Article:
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Japan borrows US playbook to prevent student espionage

  • December 17, 2019
  • , Nikkei Asian Review , 5:49 a.m.
  • English Press

By Hiroyuki Akiyama, Nikkei staff writer


TOKYO — Japan will weigh stronger protections on technology with potential military uses at universities and research institutions, as the U.S. urges Tokyo to bolster oversight amid a surge in international students.


As an initial step, the government will study information security practices at American universities as well as the U.S. student visa program to identify potential weaknesses in Japan’s safeguards.


Japan hosted 298,000 foreign students in May 2018, up 12% from a year earlier and a 140% increase from 2008, data from the Japan Student Services Organization shows.


This increase has raised concerns about the risk of leaks involving dual-use technology from university campuses.


In the U.S., President Donald Trump’s White House has tightened oversight for 14 areas of technology with national security implications, including artificial intelligence, microprocessors and data analysis.


China has been a particular target in the U.S. clampdown against economic espionage. American authorities have heightened enforcement against “nontraditional collectors” of sensitive data — a group that includes university students and researchers.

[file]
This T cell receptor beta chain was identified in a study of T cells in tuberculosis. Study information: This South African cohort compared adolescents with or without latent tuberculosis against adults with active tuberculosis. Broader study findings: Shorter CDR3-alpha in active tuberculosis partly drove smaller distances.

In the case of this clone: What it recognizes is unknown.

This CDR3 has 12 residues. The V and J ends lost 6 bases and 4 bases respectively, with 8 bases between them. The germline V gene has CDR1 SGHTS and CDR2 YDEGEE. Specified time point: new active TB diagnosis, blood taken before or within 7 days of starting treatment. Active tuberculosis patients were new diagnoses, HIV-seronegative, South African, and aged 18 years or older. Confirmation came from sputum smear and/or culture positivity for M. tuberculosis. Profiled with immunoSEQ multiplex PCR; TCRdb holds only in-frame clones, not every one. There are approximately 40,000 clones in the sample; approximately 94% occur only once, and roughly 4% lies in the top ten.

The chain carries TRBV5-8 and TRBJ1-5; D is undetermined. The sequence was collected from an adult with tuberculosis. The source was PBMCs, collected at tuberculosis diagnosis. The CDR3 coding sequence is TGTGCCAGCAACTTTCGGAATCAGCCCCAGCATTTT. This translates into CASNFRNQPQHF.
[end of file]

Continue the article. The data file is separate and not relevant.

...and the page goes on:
Japanese universities and research centers collaborate with American counterparts, raising expectations for enhanced risk management by Tokyo.


But Tokyo risks sparking criticism at home and abroad if tougher oversight policies are not structured fairly. Chinese make up 38% of Japan’s international students — the largest group.


Government bodies including the Ministry of Trade, Economy and Industry and the Ministry of Justice will examine how U.S. research institutions classify data and technology by various levels of sensitivity and limit top-level clearance to trusted researchers. Tokyo also will explore ways to stop suspect individuals from entering the country.


Washington has toughened screening for visas, citing national security. International students in aeronautical engineering, robotics and other high-tech fields now must renew their visas every year.


The U.S. granted 1.24 million visas to Chinese nationals during the fiscal year ended in September, down 45% from the 2016 fiscal year.


But Japan faces considerable challenges in determining which visa applicants pose a risk. Tokyo lacks an apparatus for gathering foreign intelligence on par with the U.S. Central Intelligence Agency.


For now, Tokyo is urging universities and research institutions nationwide to take their own precautions. Japan’s Cabinet Office, in a recent survey of domestic universities and research institutions, found that management of confidential data often is delegated to researchers.


Guidelines issued in July call for classifying in advance which pieces of sensitive data can be disclosed, and having legal experts on hand to give advice for signing confidentiality agreements.


Tokyo will consider giving weight to such preventive measures when granting subsidies to universities.

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